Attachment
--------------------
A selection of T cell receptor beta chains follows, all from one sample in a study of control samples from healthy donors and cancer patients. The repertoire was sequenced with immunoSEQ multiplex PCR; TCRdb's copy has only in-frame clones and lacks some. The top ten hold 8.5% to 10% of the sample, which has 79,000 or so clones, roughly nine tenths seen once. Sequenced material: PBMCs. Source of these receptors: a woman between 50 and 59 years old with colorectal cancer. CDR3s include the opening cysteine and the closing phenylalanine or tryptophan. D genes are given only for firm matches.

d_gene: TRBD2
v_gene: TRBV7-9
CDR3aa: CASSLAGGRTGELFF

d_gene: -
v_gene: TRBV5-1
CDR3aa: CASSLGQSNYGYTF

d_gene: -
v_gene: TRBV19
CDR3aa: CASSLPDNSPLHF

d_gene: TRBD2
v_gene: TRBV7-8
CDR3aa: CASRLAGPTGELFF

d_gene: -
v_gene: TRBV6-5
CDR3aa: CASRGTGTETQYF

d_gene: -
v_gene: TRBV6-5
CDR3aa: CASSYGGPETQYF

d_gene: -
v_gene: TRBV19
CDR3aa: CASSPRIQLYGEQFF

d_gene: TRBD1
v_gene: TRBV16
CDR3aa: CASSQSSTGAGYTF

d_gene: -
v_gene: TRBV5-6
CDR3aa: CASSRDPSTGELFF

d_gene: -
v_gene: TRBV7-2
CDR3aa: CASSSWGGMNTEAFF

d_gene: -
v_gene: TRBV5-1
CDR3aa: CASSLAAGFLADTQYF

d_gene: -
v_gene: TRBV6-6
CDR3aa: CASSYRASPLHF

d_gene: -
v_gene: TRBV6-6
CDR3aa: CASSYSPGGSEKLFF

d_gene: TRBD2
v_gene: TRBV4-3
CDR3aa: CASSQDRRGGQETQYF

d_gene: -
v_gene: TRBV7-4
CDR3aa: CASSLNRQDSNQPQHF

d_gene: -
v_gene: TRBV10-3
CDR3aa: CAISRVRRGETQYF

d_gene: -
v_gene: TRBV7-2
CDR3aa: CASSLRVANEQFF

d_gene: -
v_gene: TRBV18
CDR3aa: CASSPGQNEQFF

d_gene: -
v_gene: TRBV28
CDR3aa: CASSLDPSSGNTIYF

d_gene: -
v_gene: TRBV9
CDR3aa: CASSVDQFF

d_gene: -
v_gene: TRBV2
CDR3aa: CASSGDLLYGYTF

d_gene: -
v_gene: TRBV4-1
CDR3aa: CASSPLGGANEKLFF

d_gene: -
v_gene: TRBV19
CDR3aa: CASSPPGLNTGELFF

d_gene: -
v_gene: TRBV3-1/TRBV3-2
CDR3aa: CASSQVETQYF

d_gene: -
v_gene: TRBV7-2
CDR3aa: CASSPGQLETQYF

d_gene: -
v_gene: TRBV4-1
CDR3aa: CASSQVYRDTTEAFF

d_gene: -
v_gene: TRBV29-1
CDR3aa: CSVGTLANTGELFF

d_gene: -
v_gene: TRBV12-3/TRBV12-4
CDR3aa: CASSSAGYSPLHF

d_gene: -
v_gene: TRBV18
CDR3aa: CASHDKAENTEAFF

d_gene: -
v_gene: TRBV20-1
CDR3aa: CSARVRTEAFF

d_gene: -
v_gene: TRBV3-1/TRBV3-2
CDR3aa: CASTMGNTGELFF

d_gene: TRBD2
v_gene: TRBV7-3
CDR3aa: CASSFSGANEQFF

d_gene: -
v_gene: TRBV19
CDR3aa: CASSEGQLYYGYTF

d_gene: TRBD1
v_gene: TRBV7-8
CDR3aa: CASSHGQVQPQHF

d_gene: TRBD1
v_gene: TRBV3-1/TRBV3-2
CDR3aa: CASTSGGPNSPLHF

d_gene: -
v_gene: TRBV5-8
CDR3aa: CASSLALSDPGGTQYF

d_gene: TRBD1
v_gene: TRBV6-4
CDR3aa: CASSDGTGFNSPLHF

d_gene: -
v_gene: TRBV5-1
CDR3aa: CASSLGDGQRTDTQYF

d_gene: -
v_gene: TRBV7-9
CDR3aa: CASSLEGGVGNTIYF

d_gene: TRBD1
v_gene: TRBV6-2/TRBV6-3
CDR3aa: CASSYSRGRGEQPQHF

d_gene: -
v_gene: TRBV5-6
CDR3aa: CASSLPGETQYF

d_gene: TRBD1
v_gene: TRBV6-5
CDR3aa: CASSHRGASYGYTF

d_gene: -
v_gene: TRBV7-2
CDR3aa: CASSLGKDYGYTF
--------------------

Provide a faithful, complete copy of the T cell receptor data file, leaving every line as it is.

A selection of T cell receptor beta chains follows, all from one sample in a study of control samples from healthy donors and cancer patients. The repertoire was sequenced with immunoSEQ multiplex PCR; TCRdb's copy has only in-frame clones and lacks some. The top ten hold 8.5% to 10% of the sample, which has 79,000 or so clones, roughly nine tenths seen once. Sequenced material: PBMCs. Source of these receptors: a woman between 50 and 59 years old with colorectal cancer. CDR3s include the opening cysteine and the closing phenylalanine or tryptophan. D genes are given only for firm matches.

d_gene: TRBD2
v_gene: TRBV7-9
CDR3aa: CASSLAGGRTGELFF

d_gene: -
v_gene: TRBV5-1
CDR3aa: CASSLGQSNYGYTF

d_gene: -
v_gene: TRBV19
CDR3aa: CASSLPDNSPLHF

d_gene: TRBD2
v_gene: TRBV7-8
CDR3aa: CASRLAGPTGELFF

d_gene: -
v_gene: TRBV6-5
CDR3aa: CASRGTGTETQYF

d_gene: -
v_gene: TRBV6-5
CDR3aa: CASSYGGPETQYF

d_gene: -
v_gene: TRBV19
CDR3aa: CASSPRIQLYGEQFF

d_gene: TRBD1
v_gene: TRBV16
CDR3aa: CASSQSSTGAGYTF

d_gene: -
v_gene: TRBV5-6
CDR3aa: CASSRDPSTGELFF

d_gene: -
v_gene: TRBV7-2
CDR3aa: CASSSWGGMNTEAFF

d_gene: -
v_gene: TRBV5-1
CDR3aa: CASSLAAGFLADTQYF

d_gene: -
v_gene: TRBV6-6
CDR3aa: CASSYRASPLHF

d_gene: -
v_gene: TRBV6-6
CDR3aa: CASSYSPGGSEKLFF

d_gene: TRBD2
v_gene: TRBV4-3
CDR3aa: CASSQDRRGGQETQYF

d_gene: -
v_gene: TRBV7-4
CDR3aa: CASSLNRQDSNQPQHF

d_gene: -
v_gene: TRBV10-3
CDR3aa: CAISRVRRGETQYF

d_gene: -
v_gene: TRBV7-2
CDR3aa: CASSLRVANEQFF

d_gene: -
v_gene: TRBV18
CDR3aa: CASSPGQNEQFF

d_gene: -
v_gene: TRBV28
CDR3aa: CASSLDPSSGNTIYF

d_gene: -
v_gene: TRBV9
CDR3aa: CASSVDQFF

d_gene: -
v_gene: TRBV2
CDR3aa: CASSGDLLYGYTF

d_gene: -
v_gene: TRBV4-1
CDR3aa: CASSPLGGANEKLFF

d_gene: -
v_gene: TRBV19
CDR3aa: CASSPPGLNTGELFF

d_gene: -
v_gene: TRBV3-1/TRBV3-2
CDR3aa: CASSQVETQYF

d_gene: -
v_gene: TRBV7-2
CDR3aa: CASSPGQLETQYF

d_gene: -
v_gene: TRBV4-1
CDR3aa: CASSQVYRDTTEAFF

d_gene: -
v_gene: TRBV29-1
CDR3aa: CSVGTLANTGELFF

d_gene: -
v_gene: TRBV12-3/TRBV12-4
CDR3aa: CASSSAGYSPLHF

d_gene: -
v_gene: TRBV18
CDR3aa: CASHDKAENTEAFF

d_gene: -
v_gene: TRBV20-1
CDR3aa: CSARVRTEAFF

d_gene: -
v_gene: TRBV3-1/TRBV3-2
CDR3aa: CASTMGNTGELFF

d_gene: TRBD2
v_gene: TRBV7-3
CDR3aa: CASSFSGANEQFF

d_gene: -
v_gene: TRBV19
CDR3aa: CASSEGQLYYGYTF

d_gene: TRBD1
v_gene: TRBV7-8
CDR3aa: CASSHGQVQPQHF

d_gene: TRBD1
v_gene: TRBV3-1/TRBV3-2
CDR3aa: CASTSGGPNSPLHF

d_gene: -
v_gene: TRBV5-8
CDR3aa: CASSLALSDPGGTQYF

d_gene: TRBD1
v_gene: TRBV6-4
CDR3aa: CASSDGTGFNSPLHF

d_gene: -
v_gene: TRBV5-1
CDR3aa: CASSLGDGQRTDTQYF

d_gene: -
v_gene: TRBV7-9
CDR3aa: CASSLEGGVGNTIYF

d_gene: TRBD1
v_gene: TRBV6-2/TRBV6-3
CDR3aa: CASSYSRGRGEQPQHF

d_gene: -
v_gene: TRBV5-6
CDR3aa: CASSLPGETQYF

d_gene: TRBD1
v_gene: TRBV6-5
CDR3aa: CASSHRGASYGYTF

d_gene: -
v_gene: TRBV7-2
CDR3aa: CASSLGKDYGYTF